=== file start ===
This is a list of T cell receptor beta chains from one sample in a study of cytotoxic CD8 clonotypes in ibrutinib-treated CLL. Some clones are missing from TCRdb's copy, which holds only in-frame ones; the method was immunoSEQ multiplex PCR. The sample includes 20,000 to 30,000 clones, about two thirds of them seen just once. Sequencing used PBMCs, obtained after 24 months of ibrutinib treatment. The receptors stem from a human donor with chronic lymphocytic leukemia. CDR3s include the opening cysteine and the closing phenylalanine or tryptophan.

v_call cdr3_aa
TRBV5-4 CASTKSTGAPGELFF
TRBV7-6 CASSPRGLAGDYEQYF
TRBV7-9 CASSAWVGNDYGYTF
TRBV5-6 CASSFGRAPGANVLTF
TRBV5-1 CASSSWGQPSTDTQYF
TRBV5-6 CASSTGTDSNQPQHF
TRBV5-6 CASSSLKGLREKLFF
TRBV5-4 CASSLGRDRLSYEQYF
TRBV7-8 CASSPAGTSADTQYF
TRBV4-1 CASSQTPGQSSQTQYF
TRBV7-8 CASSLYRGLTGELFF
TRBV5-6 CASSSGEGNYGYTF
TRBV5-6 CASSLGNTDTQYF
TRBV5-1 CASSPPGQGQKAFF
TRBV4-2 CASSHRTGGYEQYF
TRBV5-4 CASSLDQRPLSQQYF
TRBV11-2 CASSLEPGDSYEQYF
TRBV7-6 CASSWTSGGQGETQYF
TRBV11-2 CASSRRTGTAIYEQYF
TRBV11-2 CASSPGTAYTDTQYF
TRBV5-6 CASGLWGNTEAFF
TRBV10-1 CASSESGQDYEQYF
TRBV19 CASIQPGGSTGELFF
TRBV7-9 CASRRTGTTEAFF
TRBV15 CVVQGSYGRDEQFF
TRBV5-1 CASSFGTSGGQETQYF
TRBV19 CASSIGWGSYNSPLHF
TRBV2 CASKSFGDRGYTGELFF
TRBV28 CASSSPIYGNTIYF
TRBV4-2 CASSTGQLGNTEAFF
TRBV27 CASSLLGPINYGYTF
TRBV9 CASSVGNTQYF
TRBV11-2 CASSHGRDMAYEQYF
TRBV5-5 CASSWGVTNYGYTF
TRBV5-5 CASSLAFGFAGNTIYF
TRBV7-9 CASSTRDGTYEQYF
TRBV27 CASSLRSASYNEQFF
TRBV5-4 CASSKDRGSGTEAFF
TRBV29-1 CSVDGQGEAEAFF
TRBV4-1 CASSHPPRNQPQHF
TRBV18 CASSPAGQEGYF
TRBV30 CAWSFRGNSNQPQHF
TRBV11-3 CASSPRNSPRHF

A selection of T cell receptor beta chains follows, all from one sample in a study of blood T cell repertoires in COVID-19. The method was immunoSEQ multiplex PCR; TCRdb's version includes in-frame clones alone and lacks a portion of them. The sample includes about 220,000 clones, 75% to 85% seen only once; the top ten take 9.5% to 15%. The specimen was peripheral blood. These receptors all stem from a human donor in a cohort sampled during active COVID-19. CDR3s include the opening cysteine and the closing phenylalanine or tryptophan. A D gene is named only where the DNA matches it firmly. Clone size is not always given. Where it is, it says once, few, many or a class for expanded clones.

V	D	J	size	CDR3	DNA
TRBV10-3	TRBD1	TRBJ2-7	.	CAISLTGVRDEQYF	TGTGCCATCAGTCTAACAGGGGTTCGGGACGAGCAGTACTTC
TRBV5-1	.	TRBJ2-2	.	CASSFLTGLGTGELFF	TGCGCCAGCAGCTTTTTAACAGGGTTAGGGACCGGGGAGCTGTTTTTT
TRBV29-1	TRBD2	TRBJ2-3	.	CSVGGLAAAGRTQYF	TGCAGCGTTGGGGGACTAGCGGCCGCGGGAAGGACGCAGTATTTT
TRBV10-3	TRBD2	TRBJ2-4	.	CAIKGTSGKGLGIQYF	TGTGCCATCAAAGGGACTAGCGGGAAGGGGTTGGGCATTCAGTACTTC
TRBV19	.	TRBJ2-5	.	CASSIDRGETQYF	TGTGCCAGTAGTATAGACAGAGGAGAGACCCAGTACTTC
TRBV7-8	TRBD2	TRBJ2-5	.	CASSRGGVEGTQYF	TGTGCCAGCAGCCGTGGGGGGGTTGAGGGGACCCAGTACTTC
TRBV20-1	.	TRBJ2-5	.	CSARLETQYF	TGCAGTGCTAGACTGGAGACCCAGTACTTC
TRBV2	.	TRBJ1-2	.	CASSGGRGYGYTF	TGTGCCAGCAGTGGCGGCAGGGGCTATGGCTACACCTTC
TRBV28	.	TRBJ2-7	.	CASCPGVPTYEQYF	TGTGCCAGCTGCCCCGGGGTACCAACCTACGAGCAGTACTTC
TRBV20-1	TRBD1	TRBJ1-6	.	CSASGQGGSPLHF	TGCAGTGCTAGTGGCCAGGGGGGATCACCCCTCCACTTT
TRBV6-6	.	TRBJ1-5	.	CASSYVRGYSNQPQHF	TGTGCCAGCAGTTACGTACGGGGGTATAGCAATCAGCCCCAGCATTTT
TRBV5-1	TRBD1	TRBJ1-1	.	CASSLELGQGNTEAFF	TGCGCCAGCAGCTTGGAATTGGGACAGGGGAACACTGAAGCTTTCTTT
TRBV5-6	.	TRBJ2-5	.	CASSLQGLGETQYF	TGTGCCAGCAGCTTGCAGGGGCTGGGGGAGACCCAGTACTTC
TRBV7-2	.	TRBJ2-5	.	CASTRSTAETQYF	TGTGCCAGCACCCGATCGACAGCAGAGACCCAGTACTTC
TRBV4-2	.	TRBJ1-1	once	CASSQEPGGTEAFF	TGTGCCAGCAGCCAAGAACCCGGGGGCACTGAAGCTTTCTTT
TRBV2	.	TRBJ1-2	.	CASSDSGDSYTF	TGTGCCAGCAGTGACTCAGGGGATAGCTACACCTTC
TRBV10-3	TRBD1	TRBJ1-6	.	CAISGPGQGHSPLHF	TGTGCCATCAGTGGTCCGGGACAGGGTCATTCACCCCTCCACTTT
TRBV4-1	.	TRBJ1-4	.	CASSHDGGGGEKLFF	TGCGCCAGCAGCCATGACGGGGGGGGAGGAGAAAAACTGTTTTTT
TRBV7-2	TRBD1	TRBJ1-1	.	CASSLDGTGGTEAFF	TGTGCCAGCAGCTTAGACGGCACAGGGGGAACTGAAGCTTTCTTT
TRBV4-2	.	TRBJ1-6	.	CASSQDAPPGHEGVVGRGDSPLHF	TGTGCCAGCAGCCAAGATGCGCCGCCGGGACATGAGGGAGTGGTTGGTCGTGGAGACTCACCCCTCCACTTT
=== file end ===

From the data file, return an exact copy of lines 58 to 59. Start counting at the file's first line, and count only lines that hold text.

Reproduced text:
TRBV6-6	.	TRBJ1-5	.	CASSYVRGYSNQPQHF	TGTGCCAGCAGTTACGTACGGGGGTATAGCAATCAGCCCCAGCATTTT
TRBV5-1	TRBD1	TRBJ1-1	.	CASSLELGQGNTEAFF	TGCGCCAGCAGCTTGGAATTGGGACAGGGGAACACTGAAGCTTTCTTT